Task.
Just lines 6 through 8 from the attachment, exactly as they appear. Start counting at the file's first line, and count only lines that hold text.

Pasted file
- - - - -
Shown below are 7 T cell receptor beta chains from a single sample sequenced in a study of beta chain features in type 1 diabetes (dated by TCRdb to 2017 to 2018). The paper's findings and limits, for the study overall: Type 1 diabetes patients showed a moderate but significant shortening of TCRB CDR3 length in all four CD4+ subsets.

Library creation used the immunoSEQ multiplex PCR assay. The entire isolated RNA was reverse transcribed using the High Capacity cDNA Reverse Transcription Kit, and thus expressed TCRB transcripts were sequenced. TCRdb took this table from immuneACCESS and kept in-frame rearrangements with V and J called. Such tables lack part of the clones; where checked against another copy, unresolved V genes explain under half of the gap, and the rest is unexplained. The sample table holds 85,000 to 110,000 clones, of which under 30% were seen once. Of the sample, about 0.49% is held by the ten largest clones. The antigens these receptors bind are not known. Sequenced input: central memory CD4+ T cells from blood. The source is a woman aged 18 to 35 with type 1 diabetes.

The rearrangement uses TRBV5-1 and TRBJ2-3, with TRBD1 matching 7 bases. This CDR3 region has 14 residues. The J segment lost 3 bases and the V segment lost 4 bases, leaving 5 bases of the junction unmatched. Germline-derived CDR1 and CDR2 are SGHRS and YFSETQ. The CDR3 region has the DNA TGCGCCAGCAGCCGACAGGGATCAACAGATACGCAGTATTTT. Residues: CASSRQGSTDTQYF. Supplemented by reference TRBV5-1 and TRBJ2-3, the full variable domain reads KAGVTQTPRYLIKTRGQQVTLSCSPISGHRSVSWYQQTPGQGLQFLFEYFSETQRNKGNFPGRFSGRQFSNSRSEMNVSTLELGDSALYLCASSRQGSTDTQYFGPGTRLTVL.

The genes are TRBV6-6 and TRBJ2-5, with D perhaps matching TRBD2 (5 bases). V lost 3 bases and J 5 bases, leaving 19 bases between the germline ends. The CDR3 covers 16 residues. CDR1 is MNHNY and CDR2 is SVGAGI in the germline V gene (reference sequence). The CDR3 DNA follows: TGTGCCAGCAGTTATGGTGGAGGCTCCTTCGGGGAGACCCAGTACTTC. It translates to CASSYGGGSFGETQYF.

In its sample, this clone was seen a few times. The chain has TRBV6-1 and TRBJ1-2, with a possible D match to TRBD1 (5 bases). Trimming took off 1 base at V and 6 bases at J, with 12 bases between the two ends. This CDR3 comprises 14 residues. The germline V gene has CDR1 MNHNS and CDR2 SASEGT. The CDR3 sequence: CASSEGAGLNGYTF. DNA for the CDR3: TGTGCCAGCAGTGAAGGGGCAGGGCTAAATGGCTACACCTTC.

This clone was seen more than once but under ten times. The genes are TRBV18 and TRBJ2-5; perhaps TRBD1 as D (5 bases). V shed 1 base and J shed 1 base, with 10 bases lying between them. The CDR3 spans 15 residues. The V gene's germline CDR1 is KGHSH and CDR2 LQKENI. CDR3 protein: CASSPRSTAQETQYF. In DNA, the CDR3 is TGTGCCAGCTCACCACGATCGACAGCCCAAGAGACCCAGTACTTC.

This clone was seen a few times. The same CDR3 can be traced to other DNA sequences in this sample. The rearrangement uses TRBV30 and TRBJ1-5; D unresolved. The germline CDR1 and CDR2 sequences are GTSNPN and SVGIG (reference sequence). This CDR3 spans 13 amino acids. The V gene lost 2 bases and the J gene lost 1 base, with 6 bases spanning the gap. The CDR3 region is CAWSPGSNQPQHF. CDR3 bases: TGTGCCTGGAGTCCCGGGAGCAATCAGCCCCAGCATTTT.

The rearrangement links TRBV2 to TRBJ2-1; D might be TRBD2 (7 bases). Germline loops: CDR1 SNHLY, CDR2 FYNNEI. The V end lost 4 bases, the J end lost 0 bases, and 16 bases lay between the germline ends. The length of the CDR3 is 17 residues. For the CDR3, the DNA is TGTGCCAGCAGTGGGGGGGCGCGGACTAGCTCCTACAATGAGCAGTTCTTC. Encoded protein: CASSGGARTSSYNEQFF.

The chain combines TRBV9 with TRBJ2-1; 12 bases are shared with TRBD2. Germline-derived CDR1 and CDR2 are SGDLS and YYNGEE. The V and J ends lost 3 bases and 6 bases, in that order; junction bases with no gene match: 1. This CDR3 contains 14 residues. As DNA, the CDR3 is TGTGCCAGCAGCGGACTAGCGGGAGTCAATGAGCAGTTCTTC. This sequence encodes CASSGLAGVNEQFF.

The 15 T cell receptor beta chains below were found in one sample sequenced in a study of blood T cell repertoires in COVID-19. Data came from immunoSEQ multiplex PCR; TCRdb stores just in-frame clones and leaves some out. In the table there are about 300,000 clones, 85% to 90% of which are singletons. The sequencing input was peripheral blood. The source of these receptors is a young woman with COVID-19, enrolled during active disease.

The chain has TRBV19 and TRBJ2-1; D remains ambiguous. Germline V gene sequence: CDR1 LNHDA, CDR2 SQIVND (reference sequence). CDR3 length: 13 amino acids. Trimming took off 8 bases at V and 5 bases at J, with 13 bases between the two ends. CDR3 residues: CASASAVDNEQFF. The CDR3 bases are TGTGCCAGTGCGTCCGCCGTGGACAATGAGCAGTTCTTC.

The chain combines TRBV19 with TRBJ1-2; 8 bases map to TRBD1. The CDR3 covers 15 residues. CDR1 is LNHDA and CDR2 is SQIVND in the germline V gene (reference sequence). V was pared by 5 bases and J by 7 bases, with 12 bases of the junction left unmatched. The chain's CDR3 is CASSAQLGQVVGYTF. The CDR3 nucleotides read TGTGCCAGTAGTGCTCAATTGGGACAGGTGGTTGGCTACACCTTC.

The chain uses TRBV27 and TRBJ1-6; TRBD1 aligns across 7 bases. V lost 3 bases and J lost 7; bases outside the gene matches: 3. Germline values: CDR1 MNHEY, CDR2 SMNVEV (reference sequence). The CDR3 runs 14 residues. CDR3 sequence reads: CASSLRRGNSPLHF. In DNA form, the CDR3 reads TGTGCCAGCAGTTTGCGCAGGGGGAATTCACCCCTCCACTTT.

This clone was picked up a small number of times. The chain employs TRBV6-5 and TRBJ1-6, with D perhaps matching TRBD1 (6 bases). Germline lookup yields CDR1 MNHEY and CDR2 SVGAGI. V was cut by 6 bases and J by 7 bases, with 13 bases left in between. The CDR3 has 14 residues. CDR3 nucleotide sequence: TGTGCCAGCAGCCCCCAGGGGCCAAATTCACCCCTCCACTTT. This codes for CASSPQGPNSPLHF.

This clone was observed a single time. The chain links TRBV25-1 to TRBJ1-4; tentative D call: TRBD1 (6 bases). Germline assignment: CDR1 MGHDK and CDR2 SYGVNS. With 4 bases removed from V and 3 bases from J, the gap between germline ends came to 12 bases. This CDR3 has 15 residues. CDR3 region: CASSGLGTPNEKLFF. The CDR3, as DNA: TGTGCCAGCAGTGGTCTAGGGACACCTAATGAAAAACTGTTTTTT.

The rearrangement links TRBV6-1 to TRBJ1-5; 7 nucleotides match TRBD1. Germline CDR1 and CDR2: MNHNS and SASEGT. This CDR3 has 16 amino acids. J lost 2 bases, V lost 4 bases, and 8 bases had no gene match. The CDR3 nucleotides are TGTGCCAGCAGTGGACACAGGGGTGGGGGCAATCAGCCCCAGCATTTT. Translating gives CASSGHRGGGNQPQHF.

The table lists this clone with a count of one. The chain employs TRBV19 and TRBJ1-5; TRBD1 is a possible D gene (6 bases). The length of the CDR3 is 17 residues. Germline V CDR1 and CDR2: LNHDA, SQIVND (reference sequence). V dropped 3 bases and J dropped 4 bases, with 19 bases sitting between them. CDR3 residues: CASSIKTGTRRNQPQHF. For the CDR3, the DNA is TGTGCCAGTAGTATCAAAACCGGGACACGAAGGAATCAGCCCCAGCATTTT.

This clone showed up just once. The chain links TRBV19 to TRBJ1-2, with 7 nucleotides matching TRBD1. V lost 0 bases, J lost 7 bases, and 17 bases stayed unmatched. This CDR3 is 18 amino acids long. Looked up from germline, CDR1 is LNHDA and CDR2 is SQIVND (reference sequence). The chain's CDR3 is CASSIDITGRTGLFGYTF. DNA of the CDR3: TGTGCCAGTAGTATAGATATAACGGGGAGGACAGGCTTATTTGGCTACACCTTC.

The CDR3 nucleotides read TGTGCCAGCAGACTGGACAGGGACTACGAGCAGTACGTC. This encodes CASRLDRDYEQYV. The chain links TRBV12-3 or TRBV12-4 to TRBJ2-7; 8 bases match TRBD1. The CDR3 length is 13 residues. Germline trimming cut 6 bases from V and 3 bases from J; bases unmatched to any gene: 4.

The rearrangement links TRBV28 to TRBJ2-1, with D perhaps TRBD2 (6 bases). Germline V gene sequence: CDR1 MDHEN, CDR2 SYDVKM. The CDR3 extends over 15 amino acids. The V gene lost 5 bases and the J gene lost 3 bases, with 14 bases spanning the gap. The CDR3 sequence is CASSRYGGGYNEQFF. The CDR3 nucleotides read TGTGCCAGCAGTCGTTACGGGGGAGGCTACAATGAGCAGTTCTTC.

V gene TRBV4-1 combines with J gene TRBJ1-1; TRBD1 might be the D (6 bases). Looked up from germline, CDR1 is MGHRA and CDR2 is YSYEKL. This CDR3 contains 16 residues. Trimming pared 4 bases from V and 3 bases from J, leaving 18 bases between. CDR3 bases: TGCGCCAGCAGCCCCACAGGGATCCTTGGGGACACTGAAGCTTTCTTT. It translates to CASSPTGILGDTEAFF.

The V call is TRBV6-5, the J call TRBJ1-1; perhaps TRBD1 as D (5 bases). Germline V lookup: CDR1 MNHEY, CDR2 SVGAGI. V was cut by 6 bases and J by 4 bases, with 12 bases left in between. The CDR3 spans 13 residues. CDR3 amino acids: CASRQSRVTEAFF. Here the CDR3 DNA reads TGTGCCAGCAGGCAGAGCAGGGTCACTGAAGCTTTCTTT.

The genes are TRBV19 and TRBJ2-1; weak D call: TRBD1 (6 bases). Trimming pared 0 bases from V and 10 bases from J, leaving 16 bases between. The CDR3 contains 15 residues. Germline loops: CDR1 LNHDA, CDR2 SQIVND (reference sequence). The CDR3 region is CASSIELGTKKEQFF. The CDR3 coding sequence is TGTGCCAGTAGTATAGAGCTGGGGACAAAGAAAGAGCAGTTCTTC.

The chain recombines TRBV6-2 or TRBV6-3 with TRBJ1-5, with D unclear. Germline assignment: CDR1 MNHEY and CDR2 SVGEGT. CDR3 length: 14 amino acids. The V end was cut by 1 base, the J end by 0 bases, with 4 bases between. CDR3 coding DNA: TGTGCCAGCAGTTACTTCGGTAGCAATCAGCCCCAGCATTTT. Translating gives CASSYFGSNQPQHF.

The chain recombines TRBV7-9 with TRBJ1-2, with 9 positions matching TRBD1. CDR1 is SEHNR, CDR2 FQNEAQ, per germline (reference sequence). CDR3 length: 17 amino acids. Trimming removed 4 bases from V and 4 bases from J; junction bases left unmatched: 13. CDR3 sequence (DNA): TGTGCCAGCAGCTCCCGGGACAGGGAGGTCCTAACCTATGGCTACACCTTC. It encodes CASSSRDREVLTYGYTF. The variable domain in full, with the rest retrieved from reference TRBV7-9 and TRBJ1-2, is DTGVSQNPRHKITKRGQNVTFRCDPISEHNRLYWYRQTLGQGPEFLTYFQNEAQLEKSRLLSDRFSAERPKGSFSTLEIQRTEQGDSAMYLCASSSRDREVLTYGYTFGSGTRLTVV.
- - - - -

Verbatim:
This clone was seen more than once but under ten times. The genes are TRBV18 and TRBJ2-5; perhaps TRBD1 as D (5 bases). V shed 1 base and J shed 1 base, with 10 bases lying between them. The CDR3 spans 15 residues. The V gene's germline CDR1 is KGHSH and CDR2 LQKENI. CDR3 protein: CASSPRSTAQETQYF. In DNA, the CDR3 is TGTGCCAGCTCACCACGATCGACAGCCCAAGAGACCCAGTACTTC.

This clone was seen a few times. The same CDR3 can be traced to other DNA sequences in this sample. The rearrangement uses TRBV30 and TRBJ1-5; D unresolved. The germline CDR1 and CDR2 sequences are GTSNPN and SVGIG (reference sequence). This CDR3 spans 13 amino acids. The V gene lost 2 bases and the J gene lost 1 base, with 6 bases spanning the gap. The CDR3 region is CAWSPGSNQPQHF. CDR3 bases: TGTGCCTGGAGTCCCGGGAGCAATCAGCCCCAGCATTTT.

The rearrangement links TRBV2 to TRBJ2-1; D might be TRBD2 (7 bases). Germline loops: CDR1 SNHLY, CDR2 FYNNEI. The V end lost 4 bases, the J end lost 0 bases, and 16 bases lay between the germline ends. The length of the CDR3 is 17 residues. For the CDR3, the DNA is TGTGCCAGCAGTGGGGGGGCGCGGACTAGCTCCTACAATGAGCAGTTCTTC. Encoded protein: CASSGGARTSSYNEQFF.